Table 1Demographic characteristics and COVID-19-related information of the participants (n = 401).
      Variablesn%COVID-19-related informationn%
      Age65–69 years25363.1Getting a COVID 19 testYes18044.9
      70–74 years9623.9No22155.1
      75–79 years307.5Getting a diagnosis of COVID-19Yes5914.7
      Above 80 years225.5No34285.3
      GenderFemale21954.6Having a family history of COVID-19Yes31578.6
      Male18245.4No8621.4
      Marital statusMarried23157.6Impact of COVID-19 on daily lifeNone4912.2
      Single174.2Somewhat20450.9
      Widowed15338.2Quite14836.9
      EducationLiterate25363.1Feelings of COVID-19None5213.0
      Primary/secondary school9623.9Fear266.5
      High school338.2Anxiety12230.4
      Graduate or postgraduate194.7Hopelessness266.5
      Working statusWorker123.0Fear of death/loss17543.6
      Retired33182.5Worrying about your own/loved ones' healthYes29172.6
      Unemployed5814.5No153.7
      Sometimes9523.7
      The mean HAS, DPS-SF and MMTCS motivation and knowledge level sub-dimension scores of the participants were 18.73 ± 8.87, 54.24 ± 9.98, 1.28 ± 0.74 and 2.04 ± 0.92, respectively.
      No statistically significant correlation was found between the total HAS and DPS-SF scores; however, a statistically significant positive correlation between the total HAS and MMTCS knowledge sub-dimension scores was observed by correlation analysis (r = 0.123; p < 0.05) (Table 2).
      Table 2The correlation between the scales.
      HASDPS-SFTurkish MMTCS motivation sub-dimensionTurkish MMTCS knowledge sub-dimension
      HAS1.000
      DPS-SF0.0141.000
      Turkish MMTCS motivation sub-dimension0.083−0.0641.000
      Turkish MMTCS knowledge sub-dimension0.123*−0.119*0.123*1.000
      HAS: Health Anxiety Scale; DPS-SF: Disease Perception Scale-Short Form; Turkish MMTCS: Turkish Modified Morisky Treatment Compliance Scale. * Correlation is significant at the 0.05 level (two-tailed)
      Data on the relationship between the socio-demographic characteristics of the elderly participants and their scale scores are presented in Table 3. A significant difference was found in MMTCS sub-dimension scores with regard to participant age (p = 0.02). It was found that the HAS scores of the unemployed participants were higher compared with the retired participants (p = 0.014). The MMTCS motivational sub-dimension scores of the unemployed participants were higher compared with the working participants (p = 0.002). The MMTCS knowledge level sub-dimension scores of the retired participants were higher compared with the working and unemployed participants (p = 0.001) (Table 3).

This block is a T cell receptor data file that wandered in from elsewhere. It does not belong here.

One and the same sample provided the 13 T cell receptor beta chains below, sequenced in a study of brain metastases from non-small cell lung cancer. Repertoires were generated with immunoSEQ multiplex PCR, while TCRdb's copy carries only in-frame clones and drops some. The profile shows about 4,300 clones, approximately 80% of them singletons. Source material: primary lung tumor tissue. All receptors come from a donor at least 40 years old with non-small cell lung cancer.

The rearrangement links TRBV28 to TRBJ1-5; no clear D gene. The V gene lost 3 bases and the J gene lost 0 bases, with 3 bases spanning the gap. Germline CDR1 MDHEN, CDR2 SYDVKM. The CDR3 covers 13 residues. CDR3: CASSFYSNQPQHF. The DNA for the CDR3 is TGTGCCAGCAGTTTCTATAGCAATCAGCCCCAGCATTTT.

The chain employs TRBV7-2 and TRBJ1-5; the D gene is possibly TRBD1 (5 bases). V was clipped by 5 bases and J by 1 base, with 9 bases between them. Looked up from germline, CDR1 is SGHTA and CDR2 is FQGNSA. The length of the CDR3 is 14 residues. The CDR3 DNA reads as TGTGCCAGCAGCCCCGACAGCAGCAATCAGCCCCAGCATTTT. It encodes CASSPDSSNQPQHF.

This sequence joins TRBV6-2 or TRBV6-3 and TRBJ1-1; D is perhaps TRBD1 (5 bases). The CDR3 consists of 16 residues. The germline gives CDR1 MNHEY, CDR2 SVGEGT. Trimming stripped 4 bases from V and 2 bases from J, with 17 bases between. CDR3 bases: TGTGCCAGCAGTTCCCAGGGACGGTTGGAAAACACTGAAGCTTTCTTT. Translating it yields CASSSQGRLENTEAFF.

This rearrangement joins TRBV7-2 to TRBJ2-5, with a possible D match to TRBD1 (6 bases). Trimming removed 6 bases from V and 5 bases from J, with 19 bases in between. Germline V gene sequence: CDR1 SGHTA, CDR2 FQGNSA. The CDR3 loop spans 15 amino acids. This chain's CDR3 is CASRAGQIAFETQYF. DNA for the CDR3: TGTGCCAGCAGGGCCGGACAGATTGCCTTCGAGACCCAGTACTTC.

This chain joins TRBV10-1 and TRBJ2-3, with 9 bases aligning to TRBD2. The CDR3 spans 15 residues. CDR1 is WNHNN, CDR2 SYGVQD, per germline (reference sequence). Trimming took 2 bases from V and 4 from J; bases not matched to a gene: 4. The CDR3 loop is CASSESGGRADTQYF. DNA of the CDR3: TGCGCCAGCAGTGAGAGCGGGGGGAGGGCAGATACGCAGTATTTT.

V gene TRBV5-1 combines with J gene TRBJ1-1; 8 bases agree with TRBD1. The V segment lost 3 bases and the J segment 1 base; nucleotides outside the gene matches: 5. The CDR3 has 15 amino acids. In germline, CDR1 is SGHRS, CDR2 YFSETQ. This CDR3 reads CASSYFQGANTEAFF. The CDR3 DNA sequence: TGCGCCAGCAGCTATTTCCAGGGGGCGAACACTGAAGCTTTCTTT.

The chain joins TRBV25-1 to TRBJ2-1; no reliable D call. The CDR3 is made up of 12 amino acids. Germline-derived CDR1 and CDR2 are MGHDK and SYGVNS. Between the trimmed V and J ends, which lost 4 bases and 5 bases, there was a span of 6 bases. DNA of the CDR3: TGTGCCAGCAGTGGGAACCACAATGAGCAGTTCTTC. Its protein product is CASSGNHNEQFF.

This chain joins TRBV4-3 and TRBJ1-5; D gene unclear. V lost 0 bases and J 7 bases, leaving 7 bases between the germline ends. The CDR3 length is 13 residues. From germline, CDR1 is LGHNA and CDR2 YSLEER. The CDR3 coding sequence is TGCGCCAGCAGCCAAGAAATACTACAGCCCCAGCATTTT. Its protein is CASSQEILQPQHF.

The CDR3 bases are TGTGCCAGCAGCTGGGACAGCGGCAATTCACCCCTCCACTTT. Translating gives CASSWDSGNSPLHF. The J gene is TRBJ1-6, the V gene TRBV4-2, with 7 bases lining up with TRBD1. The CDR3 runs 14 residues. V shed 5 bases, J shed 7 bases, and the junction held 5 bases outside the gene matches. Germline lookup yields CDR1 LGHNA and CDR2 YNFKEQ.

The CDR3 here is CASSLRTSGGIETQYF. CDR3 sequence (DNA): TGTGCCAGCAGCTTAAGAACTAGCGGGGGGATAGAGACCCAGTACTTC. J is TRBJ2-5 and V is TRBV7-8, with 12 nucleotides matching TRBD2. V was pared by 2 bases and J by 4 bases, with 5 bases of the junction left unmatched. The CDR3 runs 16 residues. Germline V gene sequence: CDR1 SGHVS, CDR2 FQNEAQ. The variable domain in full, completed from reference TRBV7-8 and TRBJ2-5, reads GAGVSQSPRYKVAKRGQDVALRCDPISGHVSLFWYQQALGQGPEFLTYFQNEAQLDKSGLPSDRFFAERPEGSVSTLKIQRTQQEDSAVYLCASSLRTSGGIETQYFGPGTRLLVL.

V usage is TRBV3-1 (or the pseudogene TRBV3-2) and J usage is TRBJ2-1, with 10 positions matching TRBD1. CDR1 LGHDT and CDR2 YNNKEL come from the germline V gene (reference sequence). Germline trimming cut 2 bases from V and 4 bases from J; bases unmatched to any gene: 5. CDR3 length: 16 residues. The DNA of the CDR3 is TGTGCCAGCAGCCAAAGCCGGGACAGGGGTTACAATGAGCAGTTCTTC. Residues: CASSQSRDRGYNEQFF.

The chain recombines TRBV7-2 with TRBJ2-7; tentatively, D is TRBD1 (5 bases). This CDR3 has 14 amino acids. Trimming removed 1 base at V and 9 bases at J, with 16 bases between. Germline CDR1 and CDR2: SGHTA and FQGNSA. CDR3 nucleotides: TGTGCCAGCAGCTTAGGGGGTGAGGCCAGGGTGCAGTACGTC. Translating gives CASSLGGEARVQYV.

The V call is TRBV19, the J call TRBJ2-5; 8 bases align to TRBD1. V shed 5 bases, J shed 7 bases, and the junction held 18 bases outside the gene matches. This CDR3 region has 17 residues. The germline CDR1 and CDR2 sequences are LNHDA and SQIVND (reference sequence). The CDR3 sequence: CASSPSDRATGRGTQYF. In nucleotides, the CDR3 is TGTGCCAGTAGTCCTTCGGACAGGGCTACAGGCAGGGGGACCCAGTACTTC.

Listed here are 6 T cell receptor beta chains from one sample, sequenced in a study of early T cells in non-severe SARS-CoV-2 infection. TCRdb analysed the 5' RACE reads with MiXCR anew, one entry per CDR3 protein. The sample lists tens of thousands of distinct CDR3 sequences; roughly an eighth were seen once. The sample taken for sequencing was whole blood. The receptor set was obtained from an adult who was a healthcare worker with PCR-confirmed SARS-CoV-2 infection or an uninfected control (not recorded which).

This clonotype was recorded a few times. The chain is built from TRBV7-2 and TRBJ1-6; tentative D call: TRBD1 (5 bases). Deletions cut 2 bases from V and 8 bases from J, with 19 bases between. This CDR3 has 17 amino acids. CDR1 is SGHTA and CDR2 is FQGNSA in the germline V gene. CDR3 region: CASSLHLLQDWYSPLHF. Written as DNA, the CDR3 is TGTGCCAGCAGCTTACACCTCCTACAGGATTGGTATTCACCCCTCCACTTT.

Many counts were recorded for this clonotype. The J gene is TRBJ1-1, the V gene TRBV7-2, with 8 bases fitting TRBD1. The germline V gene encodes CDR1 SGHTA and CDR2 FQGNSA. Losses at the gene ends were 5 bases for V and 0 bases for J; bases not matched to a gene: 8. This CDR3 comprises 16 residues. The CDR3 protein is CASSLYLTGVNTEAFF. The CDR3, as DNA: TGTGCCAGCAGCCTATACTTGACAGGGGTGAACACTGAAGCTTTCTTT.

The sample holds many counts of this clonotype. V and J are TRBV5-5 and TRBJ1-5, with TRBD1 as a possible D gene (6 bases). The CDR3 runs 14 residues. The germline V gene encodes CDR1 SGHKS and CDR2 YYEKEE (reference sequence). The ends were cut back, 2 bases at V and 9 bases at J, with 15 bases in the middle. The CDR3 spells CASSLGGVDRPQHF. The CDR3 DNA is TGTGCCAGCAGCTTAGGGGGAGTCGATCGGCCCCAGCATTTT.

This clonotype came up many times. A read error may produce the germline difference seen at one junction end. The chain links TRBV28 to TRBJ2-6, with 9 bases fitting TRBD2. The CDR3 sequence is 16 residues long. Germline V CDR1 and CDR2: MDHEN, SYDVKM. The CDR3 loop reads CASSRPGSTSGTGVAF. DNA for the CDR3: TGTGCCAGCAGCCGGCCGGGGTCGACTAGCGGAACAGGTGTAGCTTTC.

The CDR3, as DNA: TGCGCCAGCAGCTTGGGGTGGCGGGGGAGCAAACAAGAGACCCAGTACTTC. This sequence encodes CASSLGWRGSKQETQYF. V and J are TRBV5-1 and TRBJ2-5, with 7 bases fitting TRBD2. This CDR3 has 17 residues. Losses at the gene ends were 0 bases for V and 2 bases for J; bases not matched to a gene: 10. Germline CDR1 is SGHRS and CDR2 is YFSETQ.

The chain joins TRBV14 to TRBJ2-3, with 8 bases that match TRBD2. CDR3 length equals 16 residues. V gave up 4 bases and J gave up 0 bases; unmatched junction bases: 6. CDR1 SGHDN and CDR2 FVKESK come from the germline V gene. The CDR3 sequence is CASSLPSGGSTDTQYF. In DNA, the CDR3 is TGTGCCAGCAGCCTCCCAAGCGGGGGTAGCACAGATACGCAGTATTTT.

Table 3Comparison of descriptive characteristics of elderly and HAS, DPS-SF, Turkish MMTCS scores.
      Variable (n = 401)HASDPS-SFTurkish MMTCS
      Motivation sub-dimensionKnowledge sub-dimension
      X¯ ± SDStatistical analysisX¯ ± SDStatistical analysisX¯ ± SDStatistical analysisX¯ ± SDStatistical analysis
      Age65–701 years19.02 ± 8.97KW = 1.344 p = 0.71954.98 ± 10.8KW = 5.837 p = 0.1201.29 ± 0.76KW = 2.640

      p = 0.451
      1.93 ± 0.98KW = 9.856 p = 0.020

      1 < 2
      71–752 years17.64 ± 7.9553.32 ± 8.171.21 ± 0.632.26 ± 0.71
      76–803 years19.53 ± 8.8852.00 ± 9.061.33 ± 0.762.30 ± 0.84
      Above 80 years419.09 ± 11.4652.86 ± 7.761.50 ± 0.802.00 ± 0.98
      GenderFemale19.81 ± 9.49MWU = −1.803

      p = 0.071
      54.83 ± 10.07MWU = −1.628

      p = 0.103
      1.32 ± 0.76MWU = −1.140

      p = 0.254
      1.97 ± 0.93MWU = −1.93

      p = 0.054
      Male17.43 ± 7.8853.54 ± 9.851.24 ± 0.692.13 ± 0.90
      Marital statusMarried18.95 ± 8.98KW = 0.792

      p = 0.673
      53.53 ± 10.48KW = 3.058

      p = 0.217
      1.32 ± 0.77KW = 2.313

      p = 0.315
      2.04 ± 0.96KW = 1.856

      p = 0.395
      Single18.88 ± 7.8457.24 ± 11.131.06 ± 0.831.71 ± 1.10
      Widowed18.38 ± 8.8454.98 ± 8.961.25 ± 0.652.08 ± 0.83
      EducationLiterate118.57 ± 9.11KW = 1.906

      p = 0.592
      54.51 ± 9.09KW = 6.979

      p = 0.073
      1.24 ± 0.59KW = 2.963

      p = 0.397
      2.17 ± 0.81KW = 20.773

      p = 0.0001

      4 < 1
      Primary/secondary school218.81 ± 7.8955.49 ± 9.661.34 ± 0.791.98 ± 1.01
      High school318.97 ± 10.6651.76 ± 14.631.27 ± 1.041.67 ± 1.05
      Graduate or postgraduate420.00 ± 7.3548.63 ± 11.301.58 ± 1.261.21 ± 1.08
      Working statusWorker119.42 ± 5.99KW = 8.539

      p = 0.014

      2 < 3
      50.58 ± 8.55KW = 3.062

      p = 0.216
      0.67 ± 0.78KW = 12.448

      p = 0.002

      1 < 3
      0.67 ± 0.89KW = 58.907

      p = 0.001
      Retired217.91 ± 8.2154.2 ± 9.991.28 ± 0.72.23 ± 0.75
      Unemployed323.28 ± 11.455.26 ± 10.11.41 ± 0.821.26 ± 1.131 < 2, 3 < 2
      Note: Bold markers in the table show statistically significant relationships; Superscripts 1-4: shows groups; HAS: Health Anxiety Scale; DPS-SF: Disease Perception Scale-Short Form; Turkish MMTCS: Turkish Modified Morisky Treatment Compliance Scale.
      P < 0.05, MWU = Mann Whitney U Testi; KW = Kruskal Wallis H Testi